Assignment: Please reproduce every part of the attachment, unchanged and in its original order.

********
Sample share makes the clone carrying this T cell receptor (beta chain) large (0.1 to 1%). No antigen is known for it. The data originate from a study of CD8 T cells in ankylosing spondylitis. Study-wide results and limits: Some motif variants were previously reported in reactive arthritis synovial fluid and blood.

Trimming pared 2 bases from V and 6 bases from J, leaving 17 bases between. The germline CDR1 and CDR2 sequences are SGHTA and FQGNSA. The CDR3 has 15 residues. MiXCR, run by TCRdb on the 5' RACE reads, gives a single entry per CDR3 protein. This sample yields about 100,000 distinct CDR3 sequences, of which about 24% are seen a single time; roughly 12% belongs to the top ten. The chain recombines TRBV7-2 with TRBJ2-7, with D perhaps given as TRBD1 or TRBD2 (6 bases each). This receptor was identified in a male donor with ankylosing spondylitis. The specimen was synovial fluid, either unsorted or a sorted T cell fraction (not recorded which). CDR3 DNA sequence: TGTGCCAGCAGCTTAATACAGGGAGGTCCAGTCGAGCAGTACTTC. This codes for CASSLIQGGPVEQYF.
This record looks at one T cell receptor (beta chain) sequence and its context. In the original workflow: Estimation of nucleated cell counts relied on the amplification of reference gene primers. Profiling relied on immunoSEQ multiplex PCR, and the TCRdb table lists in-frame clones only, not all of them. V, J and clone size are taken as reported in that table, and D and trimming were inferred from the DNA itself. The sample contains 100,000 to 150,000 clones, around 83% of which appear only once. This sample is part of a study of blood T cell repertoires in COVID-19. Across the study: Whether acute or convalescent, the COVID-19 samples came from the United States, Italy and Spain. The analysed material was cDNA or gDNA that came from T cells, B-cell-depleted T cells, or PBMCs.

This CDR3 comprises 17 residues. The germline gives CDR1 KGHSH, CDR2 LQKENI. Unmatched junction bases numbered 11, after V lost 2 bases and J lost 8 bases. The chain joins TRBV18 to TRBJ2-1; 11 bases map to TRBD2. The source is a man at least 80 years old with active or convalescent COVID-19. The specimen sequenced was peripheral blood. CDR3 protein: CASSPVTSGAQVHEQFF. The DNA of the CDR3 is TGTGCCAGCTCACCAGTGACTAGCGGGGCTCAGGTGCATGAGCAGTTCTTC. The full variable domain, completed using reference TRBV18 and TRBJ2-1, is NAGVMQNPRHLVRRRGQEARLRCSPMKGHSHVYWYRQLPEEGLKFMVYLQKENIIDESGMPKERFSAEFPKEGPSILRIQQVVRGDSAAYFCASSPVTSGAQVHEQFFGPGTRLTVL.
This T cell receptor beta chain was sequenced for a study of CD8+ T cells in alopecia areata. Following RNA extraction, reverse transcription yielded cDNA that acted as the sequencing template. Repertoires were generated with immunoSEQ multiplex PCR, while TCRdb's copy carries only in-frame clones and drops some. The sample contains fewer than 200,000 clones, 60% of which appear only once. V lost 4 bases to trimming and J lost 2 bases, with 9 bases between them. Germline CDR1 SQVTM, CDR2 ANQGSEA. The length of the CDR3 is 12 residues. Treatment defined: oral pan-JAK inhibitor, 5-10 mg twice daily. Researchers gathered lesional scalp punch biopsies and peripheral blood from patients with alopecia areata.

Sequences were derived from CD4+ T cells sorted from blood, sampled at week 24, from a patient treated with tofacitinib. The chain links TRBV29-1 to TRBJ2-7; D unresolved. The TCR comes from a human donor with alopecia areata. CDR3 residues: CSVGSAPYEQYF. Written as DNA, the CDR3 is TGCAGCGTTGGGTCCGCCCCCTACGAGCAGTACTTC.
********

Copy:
Sample share makes the clone carrying this T cell receptor (beta chain) large (0.1 to 1%). No antigen is known for it. The data originate from a study of CD8 T cells in ankylosing spondylitis. Study-wide results and limits: Some motif variants were previously reported in reactive arthritis synovial fluid and blood.

Trimming pared 2 bases from V and 6 bases from J, leaving 17 bases between. The germline CDR1 and CDR2 sequences are SGHTA and FQGNSA. The CDR3 has 15 residues. MiXCR, run by TCRdb on the 5' RACE reads, gives a single entry per CDR3 protein. This sample yields about 100,000 distinct CDR3 sequences, of which about 24% are seen a single time; roughly 12% belongs to the top ten. The chain recombines TRBV7-2 with TRBJ2-7, with D perhaps given as TRBD1 or TRBD2 (6 bases each). This receptor was identified in a male donor with ankylosing spondylitis. The specimen was synovial fluid, either unsorted or a sorted T cell fraction (not recorded which). CDR3 DNA sequence: TGTGCCAGCAGCTTAATACAGGGAGGTCCAGTCGAGCAGTACTTC. This codes for CASSLIQGGPVEQYF.
This record looks at one T cell receptor (beta chain) sequence and its context. In the original workflow: Estimation of nucleated cell counts relied on the amplification of reference gene primers. Profiling relied on immunoSEQ multiplex PCR, and the TCRdb table lists in-frame clones only, not all of them. V, J and clone size are taken as reported in that table, and D and trimming were inferred from the DNA itself. The sample contains 100,000 to 150,000 clones, around 83% of which appear only once. This sample is part of a study of blood T cell repertoires in COVID-19. Across the study: Whether acute or convalescent, the COVID-19 samples came from the United States, Italy and Spain. The analysed material was cDNA or gDNA that came from T cells, B-cell-depleted T cells, or PBMCs.

This CDR3 comprises 17 residues. The germline gives CDR1 KGHSH, CDR2 LQKENI. Unmatched junction bases numbered 11, after V lost 2 bases and J lost 8 bases. The chain joins TRBV18 to TRBJ2-1; 11 bases map to TRBD2. The source is a man at least 80 years old with active or convalescent COVID-19. The specimen sequenced was peripheral blood. CDR3 protein: CASSPVTSGAQVHEQFF. The DNA of the CDR3 is TGTGCCAGCTCACCAGTGACTAGCGGGGCTCAGGTGCATGAGCAGTTCTTC. The full variable domain, completed using reference TRBV18 and TRBJ2-1, is NAGVMQNPRHLVRRRGQEARLRCSPMKGHSHVYWYRQLPEEGLKFMVYLQKENIIDESGMPKERFSAEFPKEGPSILRIQQVVRGDSAAYFCASSPVTSGAQVHEQFFGPGTRLTVL.
This T cell receptor beta chain was sequenced for a study of CD8+ T cells in alopecia areata. Following RNA extraction, reverse transcription yielded cDNA that acted as the sequencing template. Repertoires were generated with immunoSEQ multiplex PCR, while TCRdb's copy carries only in-frame clones and drops some. The sample contains fewer than 200,000 clones, 60% of which appear only once. V lost 4 bases to trimming and J lost 2 bases, with 9 bases between them. Germline CDR1 SQVTM, CDR2 ANQGSEA. The length of the CDR3 is 12 residues. Treatment defined: oral pan-JAK inhibitor, 5-10 mg twice daily. Researchers gathered lesional scalp punch biopsies and peripheral blood from patients with alopecia areata.

Sequences were derived from CD4+ T cells sorted from blood, sampled at week 24, from a patient treated with tofacitinib. The chain links TRBV29-1 to TRBJ2-7; D unresolved. The TCR comes from a human donor with alopecia areata. CDR3 residues: CSVGSAPYEQYF. Written as DNA, the CDR3 is TGCAGCGTTGGGTCCGCCCCCTACGAGCAGTACTTC.